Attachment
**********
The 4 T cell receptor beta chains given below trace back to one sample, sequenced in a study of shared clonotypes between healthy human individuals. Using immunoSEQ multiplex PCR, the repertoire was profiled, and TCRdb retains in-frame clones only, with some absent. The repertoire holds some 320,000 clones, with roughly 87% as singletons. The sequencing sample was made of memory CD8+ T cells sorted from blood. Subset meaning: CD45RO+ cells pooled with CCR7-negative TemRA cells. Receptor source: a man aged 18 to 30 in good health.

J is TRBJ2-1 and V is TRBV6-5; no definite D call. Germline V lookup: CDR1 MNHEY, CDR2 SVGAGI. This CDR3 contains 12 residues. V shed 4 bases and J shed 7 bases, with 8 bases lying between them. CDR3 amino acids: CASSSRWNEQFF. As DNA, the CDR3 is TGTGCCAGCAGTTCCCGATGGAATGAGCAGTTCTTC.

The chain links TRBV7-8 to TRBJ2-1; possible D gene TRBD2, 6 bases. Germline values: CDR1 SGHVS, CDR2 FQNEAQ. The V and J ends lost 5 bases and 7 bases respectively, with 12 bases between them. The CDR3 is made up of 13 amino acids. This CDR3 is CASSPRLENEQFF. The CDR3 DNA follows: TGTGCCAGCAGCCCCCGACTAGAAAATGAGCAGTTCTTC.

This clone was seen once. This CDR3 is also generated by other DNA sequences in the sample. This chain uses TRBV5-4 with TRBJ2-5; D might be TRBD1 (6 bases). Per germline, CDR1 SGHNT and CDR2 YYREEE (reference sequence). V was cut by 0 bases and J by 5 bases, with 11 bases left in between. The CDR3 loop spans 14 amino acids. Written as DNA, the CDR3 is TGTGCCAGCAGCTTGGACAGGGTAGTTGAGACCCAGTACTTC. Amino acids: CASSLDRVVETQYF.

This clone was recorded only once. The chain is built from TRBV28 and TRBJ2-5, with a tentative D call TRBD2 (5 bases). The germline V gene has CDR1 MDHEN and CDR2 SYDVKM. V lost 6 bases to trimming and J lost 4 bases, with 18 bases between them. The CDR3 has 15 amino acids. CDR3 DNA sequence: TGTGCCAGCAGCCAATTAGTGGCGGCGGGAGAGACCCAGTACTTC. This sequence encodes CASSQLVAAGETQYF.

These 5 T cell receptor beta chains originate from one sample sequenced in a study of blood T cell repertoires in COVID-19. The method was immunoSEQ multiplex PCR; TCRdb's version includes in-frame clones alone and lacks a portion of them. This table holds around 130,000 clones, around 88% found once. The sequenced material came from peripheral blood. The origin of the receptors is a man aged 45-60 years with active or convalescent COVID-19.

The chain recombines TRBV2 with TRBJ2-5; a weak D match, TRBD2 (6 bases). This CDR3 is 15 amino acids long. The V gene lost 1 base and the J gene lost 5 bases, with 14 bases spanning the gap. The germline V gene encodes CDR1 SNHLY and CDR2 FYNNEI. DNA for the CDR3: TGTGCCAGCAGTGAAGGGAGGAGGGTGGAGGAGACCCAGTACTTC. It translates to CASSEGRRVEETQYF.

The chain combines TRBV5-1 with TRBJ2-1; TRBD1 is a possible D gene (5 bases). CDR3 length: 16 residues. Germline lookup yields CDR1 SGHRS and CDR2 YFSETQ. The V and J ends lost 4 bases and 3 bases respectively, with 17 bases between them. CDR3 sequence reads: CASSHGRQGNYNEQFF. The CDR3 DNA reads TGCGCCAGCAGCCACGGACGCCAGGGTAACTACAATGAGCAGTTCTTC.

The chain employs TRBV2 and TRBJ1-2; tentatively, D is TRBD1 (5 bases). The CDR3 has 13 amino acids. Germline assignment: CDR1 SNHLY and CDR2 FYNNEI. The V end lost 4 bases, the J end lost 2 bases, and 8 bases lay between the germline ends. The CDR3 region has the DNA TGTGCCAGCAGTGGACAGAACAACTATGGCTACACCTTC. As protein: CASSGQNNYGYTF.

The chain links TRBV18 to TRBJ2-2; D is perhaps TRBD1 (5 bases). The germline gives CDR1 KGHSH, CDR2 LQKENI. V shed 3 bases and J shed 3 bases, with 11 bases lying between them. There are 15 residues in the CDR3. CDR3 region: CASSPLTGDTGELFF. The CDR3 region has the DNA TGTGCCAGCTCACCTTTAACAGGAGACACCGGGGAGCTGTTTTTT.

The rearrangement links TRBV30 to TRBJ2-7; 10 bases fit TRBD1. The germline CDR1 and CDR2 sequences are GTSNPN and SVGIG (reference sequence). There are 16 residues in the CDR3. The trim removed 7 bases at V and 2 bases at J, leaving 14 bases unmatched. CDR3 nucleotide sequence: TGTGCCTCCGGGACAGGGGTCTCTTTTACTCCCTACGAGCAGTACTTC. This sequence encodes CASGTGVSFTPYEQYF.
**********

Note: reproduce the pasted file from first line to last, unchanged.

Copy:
The 4 T cell receptor beta chains given below trace back to one sample, sequenced in a study of shared clonotypes between healthy human individuals. Using immunoSEQ multiplex PCR, the repertoire was profiled, and TCRdb retains in-frame clones only, with some absent. The repertoire holds some 320,000 clones, with roughly 87% as singletons. The sequencing sample was made of memory CD8+ T cells sorted from blood. Subset meaning: CD45RO+ cells pooled with CCR7-negative TemRA cells. Receptor source: a man aged 18 to 30 in good health.

J is TRBJ2-1 and V is TRBV6-5; no definite D call. Germline V lookup: CDR1 MNHEY, CDR2 SVGAGI. This CDR3 contains 12 residues. V shed 4 bases and J shed 7 bases, with 8 bases lying between them. CDR3 amino acids: CASSSRWNEQFF. As DNA, the CDR3 is TGTGCCAGCAGTTCCCGATGGAATGAGCAGTTCTTC.

The chain links TRBV7-8 to TRBJ2-1; possible D gene TRBD2, 6 bases. Germline values: CDR1 SGHVS, CDR2 FQNEAQ. The V and J ends lost 5 bases and 7 bases respectively, with 12 bases between them. The CDR3 is made up of 13 amino acids. This CDR3 is CASSPRLENEQFF. The CDR3 DNA follows: TGTGCCAGCAGCCCCCGACTAGAAAATGAGCAGTTCTTC.

This clone was seen once. This CDR3 is also generated by other DNA sequences in the sample. This chain uses TRBV5-4 with TRBJ2-5; D might be TRBD1 (6 bases). Per germline, CDR1 SGHNT and CDR2 YYREEE (reference sequence). V was cut by 0 bases and J by 5 bases, with 11 bases left in between. The CDR3 loop spans 14 amino acids. Written as DNA, the CDR3 is TGTGCCAGCAGCTTGGACAGGGTAGTTGAGACCCAGTACTTC. Amino acids: CASSLDRVVETQYF.

This clone was recorded only once. The chain is built from TRBV28 and TRBJ2-5, with a tentative D call TRBD2 (5 bases). The germline V gene has CDR1 MDHEN and CDR2 SYDVKM. V lost 6 bases to trimming and J lost 4 bases, with 18 bases between them. The CDR3 has 15 amino acids. CDR3 DNA sequence: TGTGCCAGCAGCCAATTAGTGGCGGCGGGAGAGACCCAGTACTTC. This sequence encodes CASSQLVAAGETQYF.

These 5 T cell receptor beta chains originate from one sample sequenced in a study of blood T cell repertoires in COVID-19. The method was immunoSEQ multiplex PCR; TCRdb's version includes in-frame clones alone and lacks a portion of them. This table holds around 130,000 clones, around 88% found once. The sequenced material came from peripheral blood. The origin of the receptors is a man aged 45-60 years with active or convalescent COVID-19.

The chain recombines TRBV2 with TRBJ2-5; a weak D match, TRBD2 (6 bases). This CDR3 is 15 amino acids long. The V gene lost 1 base and the J gene lost 5 bases, with 14 bases spanning the gap. The germline V gene encodes CDR1 SNHLY and CDR2 FYNNEI. DNA for the CDR3: TGTGCCAGCAGTGAAGGGAGGAGGGTGGAGGAGACCCAGTACTTC. It translates to CASSEGRRVEETQYF.

The chain combines TRBV5-1 with TRBJ2-1; TRBD1 is a possible D gene (5 bases). CDR3 length: 16 residues. Germline lookup yields CDR1 SGHRS and CDR2 YFSETQ. The V and J ends lost 4 bases and 3 bases respectively, with 17 bases between them. CDR3 sequence reads: CASSHGRQGNYNEQFF. The CDR3 DNA reads TGCGCCAGCAGCCACGGACGCCAGGGTAACTACAATGAGCAGTTCTTC.

The chain employs TRBV2 and TRBJ1-2; tentatively, D is TRBD1 (5 bases). The CDR3 has 13 amino acids. Germline assignment: CDR1 SNHLY and CDR2 FYNNEI. The V end lost 4 bases, the J end lost 2 bases, and 8 bases lay between the germline ends. The CDR3 region has the DNA TGTGCCAGCAGTGGACAGAACAACTATGGCTACACCTTC. As protein: CASSGQNNYGYTF.

The chain links TRBV18 to TRBJ2-2; D is perhaps TRBD1 (5 bases). The germline gives CDR1 KGHSH, CDR2 LQKENI. V shed 3 bases and J shed 3 bases, with 11 bases lying between them. There are 15 residues in the CDR3. CDR3 region: CASSPLTGDTGELFF. The CDR3 region has the DNA TGTGCCAGCTCACCTTTAACAGGAGACACCGGGGAGCTGTTTTTT.

The rearrangement links TRBV30 to TRBJ2-7; 10 bases fit TRBD1. The germline CDR1 and CDR2 sequences are GTSNPN and SVGIG (reference sequence). There are 16 residues in the CDR3. The trim removed 7 bases at V and 2 bases at J, leaving 14 bases unmatched. CDR3 nucleotide sequence: TGTGCCTCCGGGACAGGGGTCTCTTTTACTCCCTACGAGCAGTACTTC. This sequence encodes CASGTGVSFTPYEQYF.